peteg's blog - noise - movies - 2011 08 02 CaptainAmerica

Captain America

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At the largely-empty 4pm session at The Ritz in 3D. That 3D was pretty jarring as it didn't add much to anything. I was intending to go to the late session but woke up at 6am this morning after a one-coffee Monday. (It seems that disruption of my caffeine regimen makes me sleep less, and in the short term work harder, at least on things that don't require much deep thinking.)

This summer I'm watching all these cartoons I didn't read as a kid. I'm sure they represent/debase many blokes' childhood, but to me there's nothing sentimental in it. This one is yet another genesis story, pushing the fascistic country-first buttons and not much else. It's not a great action flick, largely because the characters are entirely meh and the director has no conviction in the action scenes, resorting to an action montage early on for no apparent reason.

There are loads of cinematic hat tips: the flying fox is a no-tension ripoff of Attenborough's effort in Where Eagles Dare, as are pretty much the entirety of the World War II themes, or at least those that aren't fake and/or anachronistic. I guess returning to that war makes sense to Hollywood, for history has not been kind to America since. X-Men did a better job with their retro James Bond revival aesthetic; mutants are so much less fake than supermen.

Hugo Weaving really hasn't moved past Agent Smith. I liked him as Agent Smith, but I don't like Agent Smith trying to be Mr Evil German. Acting-wise he's solid but his character is mirthless/worthless, a generic bad dude, set on world domination and therefore timely liquidation at the hands of the superman. Perhaps the novelty was that he's "wearing a mask" for the first half of the film; one gets the impression that he watched Kill Bill Vol. 2 and decided to put Bill's theory of superheroes to the sword. I felt sorry for Hayley Atwell, she of the trembling lip and vacuous character; she should have been a companion of Doctor Who.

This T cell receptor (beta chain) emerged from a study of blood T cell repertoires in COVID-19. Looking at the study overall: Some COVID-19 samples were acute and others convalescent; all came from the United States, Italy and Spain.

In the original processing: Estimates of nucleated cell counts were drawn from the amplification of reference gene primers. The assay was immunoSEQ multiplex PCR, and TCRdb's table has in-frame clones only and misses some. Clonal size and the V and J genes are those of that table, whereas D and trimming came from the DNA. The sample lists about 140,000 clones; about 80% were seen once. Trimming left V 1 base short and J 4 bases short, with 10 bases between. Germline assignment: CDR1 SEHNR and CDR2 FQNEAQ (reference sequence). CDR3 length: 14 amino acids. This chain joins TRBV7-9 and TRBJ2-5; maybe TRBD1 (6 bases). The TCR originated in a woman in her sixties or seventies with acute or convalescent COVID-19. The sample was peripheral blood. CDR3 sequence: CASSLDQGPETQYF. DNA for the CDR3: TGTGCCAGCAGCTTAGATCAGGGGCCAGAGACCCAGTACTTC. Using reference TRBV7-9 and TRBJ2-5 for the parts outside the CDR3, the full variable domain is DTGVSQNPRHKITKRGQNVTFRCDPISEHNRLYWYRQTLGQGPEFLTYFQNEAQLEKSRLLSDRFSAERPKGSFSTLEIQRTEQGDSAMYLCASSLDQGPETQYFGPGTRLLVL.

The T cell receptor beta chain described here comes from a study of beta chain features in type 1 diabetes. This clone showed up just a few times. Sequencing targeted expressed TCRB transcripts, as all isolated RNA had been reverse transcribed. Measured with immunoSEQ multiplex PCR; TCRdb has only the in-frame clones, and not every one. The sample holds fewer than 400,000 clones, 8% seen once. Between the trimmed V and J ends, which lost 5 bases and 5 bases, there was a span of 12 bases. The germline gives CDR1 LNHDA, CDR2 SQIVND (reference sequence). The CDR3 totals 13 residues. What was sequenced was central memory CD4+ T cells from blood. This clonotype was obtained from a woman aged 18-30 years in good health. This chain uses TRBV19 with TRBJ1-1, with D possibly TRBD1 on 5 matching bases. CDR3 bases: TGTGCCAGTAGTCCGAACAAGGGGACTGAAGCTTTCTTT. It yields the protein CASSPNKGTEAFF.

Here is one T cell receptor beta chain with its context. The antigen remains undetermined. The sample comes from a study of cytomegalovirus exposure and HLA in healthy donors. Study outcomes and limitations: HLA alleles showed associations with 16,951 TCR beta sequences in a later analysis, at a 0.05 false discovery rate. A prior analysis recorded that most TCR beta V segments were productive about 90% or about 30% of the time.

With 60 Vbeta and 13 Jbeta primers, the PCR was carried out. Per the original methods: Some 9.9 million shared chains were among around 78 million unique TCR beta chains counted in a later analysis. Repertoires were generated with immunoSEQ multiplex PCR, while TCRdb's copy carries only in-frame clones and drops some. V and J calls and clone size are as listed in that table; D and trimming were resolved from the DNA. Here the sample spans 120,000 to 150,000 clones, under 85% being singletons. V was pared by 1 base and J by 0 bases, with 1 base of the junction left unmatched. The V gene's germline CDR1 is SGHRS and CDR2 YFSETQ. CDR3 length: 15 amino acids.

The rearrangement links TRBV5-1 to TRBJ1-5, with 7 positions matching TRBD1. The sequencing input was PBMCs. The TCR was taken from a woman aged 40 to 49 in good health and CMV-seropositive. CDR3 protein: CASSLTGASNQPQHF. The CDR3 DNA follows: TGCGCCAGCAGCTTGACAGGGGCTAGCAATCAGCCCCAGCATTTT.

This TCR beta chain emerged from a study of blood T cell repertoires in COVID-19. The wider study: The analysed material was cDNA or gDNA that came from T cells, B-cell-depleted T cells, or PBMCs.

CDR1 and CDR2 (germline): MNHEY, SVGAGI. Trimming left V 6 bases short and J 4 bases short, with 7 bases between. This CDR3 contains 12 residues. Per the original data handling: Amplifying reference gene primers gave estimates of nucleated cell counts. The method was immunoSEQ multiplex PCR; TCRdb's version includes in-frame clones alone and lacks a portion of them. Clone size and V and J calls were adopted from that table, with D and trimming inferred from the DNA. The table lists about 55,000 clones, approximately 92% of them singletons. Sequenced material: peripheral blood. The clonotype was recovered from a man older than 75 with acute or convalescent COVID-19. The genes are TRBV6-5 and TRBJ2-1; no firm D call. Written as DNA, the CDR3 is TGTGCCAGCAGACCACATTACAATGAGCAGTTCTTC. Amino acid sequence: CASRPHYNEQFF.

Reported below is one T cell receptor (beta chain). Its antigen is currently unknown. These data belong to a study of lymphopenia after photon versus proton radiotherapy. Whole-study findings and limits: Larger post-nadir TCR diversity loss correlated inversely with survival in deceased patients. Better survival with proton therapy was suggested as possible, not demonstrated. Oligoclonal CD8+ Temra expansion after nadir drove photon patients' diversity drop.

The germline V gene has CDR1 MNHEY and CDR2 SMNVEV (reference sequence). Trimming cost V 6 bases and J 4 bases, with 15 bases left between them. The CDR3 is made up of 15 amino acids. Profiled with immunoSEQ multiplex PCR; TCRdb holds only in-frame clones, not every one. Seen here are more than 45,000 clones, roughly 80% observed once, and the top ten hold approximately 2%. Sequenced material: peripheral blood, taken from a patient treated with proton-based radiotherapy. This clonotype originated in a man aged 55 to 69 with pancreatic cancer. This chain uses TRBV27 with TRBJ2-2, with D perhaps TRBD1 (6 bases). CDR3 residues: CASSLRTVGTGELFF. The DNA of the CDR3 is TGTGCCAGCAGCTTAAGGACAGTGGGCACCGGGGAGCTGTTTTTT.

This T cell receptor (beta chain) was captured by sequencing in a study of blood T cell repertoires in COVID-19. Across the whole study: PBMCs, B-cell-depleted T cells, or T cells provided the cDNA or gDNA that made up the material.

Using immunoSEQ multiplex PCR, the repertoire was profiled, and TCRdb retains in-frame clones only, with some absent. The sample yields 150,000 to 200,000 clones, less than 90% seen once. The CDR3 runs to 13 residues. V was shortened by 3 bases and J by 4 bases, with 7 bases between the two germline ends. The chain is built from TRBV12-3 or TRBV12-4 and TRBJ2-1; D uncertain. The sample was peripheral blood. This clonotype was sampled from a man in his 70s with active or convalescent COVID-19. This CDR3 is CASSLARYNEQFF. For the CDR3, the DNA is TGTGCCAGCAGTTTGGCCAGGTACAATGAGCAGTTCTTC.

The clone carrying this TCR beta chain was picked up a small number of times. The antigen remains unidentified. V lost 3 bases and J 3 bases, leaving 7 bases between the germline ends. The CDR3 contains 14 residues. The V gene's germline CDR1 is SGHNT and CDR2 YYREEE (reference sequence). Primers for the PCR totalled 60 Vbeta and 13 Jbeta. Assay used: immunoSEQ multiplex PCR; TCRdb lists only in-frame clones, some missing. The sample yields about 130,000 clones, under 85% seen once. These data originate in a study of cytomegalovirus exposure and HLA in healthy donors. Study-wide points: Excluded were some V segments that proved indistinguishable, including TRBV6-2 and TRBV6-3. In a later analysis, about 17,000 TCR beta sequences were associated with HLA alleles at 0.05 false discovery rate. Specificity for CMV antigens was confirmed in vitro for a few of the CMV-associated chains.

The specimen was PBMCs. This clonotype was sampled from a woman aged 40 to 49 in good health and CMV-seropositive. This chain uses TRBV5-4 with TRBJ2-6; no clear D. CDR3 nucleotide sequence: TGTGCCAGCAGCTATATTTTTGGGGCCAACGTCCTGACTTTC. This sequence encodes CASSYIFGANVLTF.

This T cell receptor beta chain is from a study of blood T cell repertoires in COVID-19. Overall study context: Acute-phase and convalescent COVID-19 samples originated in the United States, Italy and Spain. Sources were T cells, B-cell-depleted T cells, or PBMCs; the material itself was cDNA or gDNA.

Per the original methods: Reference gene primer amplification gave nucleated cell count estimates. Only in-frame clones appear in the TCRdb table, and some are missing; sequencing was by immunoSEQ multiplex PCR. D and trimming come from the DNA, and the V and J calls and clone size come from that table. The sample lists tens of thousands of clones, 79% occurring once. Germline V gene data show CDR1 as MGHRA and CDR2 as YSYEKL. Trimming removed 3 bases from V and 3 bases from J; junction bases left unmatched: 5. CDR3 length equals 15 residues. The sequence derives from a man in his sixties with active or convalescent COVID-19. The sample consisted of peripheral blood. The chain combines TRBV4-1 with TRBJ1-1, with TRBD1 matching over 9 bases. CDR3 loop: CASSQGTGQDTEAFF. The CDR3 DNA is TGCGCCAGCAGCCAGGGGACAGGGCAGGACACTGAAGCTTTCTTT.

Captain America was the cartoon industry's contribution to the war effort; when we see him flogging war bonds and the kids running around pretending to be Captain America, that is what this character was all about. Those scenes are a 1940s update of the same in Once Upon a Time in America and resonate because they are timeless. (Or entirely of their time, take your pick.) My point is that this character makes no sense in the modern era: the burden of the wars in Iraq and Afghanistan are not spread around, and even the recent economic turmoil (that one might partially attribute to the cost of these wars) has had more effect on the class of people who are actually fighting, i.e. the women and men who aspire(d) to profit from their labour, than the people who once bought war bonds; it is not so easy to pretend that we are still in this together. So rather than rebooting these tired anachronistic characters, how about cooking up some new ones? This apparently being the last in the Avengers prequels (whatever that means), one has to wonder what's going to get the mega treatment in 2013.

Dana Stevens gave it a faith-testing thumbs up.